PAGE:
Hello Rhett. We are working on a movie and we need your help. There is going to be a stunt in which we take a stripped-down 747 and get it up to 20 mph on a flat runway. Then we are going to stop it. So, the question: What is the minimum braking distance for this aircraft?
The email included some details like the estimated mass (200,000 lbs) and the fact that it has 8 of its 16 brakes installed. Oh yeah, I was interested in this challenging question. Game on. Little did I know that this was for a scene in the movie Tenet. It wasn't until I saw the trailer for the movie that I realized that the calculation I had performed was for this particular film.
Netflix ’s new anthology series, Social Distance, is full of Covid-era moments like this.The only people working within the constraints of quarantine in the same way Social Distance did are those making horror movies , which have always been drivers of innovation and can survive a bit of pixelated campiness.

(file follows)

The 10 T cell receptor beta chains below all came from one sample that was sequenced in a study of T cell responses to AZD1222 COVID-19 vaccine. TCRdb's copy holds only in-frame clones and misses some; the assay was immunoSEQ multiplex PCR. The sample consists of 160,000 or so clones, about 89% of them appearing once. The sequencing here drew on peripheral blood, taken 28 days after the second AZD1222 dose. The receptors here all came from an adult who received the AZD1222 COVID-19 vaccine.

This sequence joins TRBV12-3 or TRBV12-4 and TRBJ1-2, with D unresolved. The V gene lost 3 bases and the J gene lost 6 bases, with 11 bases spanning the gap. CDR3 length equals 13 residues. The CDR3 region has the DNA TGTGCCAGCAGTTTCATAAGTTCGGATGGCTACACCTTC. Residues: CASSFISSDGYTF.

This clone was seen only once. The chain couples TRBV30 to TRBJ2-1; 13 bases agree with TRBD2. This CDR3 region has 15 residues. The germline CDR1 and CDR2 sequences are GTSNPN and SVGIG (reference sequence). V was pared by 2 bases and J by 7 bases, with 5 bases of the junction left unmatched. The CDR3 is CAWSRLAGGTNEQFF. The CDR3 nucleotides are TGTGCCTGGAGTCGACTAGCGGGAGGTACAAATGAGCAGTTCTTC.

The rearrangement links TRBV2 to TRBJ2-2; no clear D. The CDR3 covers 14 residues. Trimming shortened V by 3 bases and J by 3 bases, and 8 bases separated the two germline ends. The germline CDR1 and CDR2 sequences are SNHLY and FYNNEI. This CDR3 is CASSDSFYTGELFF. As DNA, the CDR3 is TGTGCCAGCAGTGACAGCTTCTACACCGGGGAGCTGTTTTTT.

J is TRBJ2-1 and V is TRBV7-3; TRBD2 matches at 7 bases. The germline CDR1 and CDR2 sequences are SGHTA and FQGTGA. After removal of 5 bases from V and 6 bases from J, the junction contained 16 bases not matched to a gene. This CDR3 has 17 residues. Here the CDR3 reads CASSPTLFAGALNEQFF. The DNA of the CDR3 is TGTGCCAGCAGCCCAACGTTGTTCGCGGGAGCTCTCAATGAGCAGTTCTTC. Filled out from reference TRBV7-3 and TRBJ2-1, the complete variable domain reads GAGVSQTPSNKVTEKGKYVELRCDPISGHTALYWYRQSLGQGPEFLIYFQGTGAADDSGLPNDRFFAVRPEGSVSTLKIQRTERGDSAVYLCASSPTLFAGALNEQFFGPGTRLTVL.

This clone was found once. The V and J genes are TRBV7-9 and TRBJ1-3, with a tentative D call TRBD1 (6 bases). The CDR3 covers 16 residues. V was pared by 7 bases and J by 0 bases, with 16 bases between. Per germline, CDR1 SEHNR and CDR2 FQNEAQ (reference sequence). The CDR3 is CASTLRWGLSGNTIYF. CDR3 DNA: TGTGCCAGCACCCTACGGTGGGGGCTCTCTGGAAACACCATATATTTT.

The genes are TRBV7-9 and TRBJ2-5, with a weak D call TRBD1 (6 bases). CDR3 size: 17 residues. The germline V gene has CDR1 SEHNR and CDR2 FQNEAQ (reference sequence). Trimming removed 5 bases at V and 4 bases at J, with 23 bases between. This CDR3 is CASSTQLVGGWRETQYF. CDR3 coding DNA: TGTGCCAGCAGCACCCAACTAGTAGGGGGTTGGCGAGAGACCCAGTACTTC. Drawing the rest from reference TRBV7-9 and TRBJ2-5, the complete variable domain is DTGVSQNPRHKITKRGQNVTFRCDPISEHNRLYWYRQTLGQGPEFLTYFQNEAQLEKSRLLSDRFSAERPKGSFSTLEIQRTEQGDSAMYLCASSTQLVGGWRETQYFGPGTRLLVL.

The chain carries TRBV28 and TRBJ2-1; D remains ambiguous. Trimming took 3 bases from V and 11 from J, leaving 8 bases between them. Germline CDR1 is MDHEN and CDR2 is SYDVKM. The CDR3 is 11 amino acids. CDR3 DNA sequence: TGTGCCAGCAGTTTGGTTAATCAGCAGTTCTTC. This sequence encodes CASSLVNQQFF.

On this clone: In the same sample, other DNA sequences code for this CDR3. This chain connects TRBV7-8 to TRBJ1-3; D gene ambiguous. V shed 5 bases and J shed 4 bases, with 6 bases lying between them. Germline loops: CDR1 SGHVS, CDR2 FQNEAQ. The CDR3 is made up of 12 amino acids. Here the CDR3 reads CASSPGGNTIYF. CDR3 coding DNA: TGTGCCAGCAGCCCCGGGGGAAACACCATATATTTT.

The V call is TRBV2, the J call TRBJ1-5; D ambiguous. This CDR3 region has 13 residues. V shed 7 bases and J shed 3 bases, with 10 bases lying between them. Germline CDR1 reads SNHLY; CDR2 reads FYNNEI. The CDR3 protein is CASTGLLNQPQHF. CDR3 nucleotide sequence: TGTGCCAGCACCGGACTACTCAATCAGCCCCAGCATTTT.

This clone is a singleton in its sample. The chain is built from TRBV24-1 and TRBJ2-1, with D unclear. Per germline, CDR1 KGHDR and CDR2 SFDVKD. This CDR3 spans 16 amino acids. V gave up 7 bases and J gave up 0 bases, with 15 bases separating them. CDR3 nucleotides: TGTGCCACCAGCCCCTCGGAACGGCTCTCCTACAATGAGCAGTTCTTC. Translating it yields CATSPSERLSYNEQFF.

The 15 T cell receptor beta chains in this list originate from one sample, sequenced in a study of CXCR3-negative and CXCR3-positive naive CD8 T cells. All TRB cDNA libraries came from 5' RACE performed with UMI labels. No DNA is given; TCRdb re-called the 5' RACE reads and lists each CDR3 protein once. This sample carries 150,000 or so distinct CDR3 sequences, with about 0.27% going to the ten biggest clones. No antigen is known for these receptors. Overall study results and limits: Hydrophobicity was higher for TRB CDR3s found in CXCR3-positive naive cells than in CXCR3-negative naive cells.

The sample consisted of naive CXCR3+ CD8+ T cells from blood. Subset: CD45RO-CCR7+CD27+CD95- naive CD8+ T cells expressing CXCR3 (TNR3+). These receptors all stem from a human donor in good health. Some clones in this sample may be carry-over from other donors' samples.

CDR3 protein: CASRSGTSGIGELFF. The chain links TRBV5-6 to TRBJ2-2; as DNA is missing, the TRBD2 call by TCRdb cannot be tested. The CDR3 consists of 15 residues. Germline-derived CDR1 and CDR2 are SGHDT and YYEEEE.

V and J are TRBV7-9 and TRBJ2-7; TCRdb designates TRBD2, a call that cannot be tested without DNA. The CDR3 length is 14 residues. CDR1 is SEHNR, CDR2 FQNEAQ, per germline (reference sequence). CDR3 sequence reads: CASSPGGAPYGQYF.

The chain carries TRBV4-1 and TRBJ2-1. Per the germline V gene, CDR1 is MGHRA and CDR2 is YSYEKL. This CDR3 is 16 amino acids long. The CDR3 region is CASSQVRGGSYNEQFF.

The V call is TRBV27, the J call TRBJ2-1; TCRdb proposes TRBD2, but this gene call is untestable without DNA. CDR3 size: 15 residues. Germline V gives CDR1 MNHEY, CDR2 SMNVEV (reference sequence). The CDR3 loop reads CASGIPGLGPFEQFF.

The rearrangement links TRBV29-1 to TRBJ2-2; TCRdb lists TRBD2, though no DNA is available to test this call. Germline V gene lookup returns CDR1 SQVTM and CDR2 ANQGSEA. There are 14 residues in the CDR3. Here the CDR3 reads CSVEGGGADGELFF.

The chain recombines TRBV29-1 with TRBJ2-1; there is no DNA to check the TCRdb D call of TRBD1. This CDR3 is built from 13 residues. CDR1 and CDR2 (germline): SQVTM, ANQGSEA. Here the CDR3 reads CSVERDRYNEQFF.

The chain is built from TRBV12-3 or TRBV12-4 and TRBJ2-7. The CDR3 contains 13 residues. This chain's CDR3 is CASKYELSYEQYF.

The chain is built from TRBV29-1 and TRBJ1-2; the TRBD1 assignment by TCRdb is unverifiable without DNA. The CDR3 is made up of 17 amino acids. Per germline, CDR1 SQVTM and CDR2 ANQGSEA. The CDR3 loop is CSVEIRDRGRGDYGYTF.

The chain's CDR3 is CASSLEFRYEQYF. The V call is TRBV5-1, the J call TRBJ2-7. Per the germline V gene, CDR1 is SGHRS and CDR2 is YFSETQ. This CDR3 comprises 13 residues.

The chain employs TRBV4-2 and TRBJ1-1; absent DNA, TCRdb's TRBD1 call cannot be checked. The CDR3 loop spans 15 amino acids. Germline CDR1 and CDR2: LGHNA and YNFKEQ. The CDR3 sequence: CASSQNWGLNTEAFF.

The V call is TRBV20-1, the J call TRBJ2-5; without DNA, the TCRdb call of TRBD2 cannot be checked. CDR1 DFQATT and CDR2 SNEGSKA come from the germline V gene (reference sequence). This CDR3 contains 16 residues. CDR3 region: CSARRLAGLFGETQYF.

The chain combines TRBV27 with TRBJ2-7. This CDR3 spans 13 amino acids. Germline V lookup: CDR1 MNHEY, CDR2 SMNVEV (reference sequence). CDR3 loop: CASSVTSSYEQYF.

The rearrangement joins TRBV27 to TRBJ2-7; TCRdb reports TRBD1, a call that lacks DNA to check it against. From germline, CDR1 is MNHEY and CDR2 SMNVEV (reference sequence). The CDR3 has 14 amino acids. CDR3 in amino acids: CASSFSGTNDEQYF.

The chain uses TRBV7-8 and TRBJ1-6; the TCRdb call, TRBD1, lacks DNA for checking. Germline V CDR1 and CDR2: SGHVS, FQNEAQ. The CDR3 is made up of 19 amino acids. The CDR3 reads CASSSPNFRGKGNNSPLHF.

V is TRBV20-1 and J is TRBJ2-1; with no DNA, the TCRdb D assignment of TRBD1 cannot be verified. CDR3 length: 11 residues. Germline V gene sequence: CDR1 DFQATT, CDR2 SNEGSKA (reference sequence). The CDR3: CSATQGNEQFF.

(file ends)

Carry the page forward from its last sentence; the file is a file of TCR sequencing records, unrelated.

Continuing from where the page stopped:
OK, but how do you estimate the stopping distance for this 747? You can't just do an internet search for "stopping distance of a 747"—although, if you do you might find this page describing the physics of brakes heating up on 747 test stop (yes, I wrote it) . But this calculation shouldn't be too difficult, right? Isn't it something that you would cover in an introductory physics class? Well, that's a good place to start.
The key idea here is that of acceleration. Acceleration is defined as the rate of change of velocity. As an equation, it looks like this (in one dimension).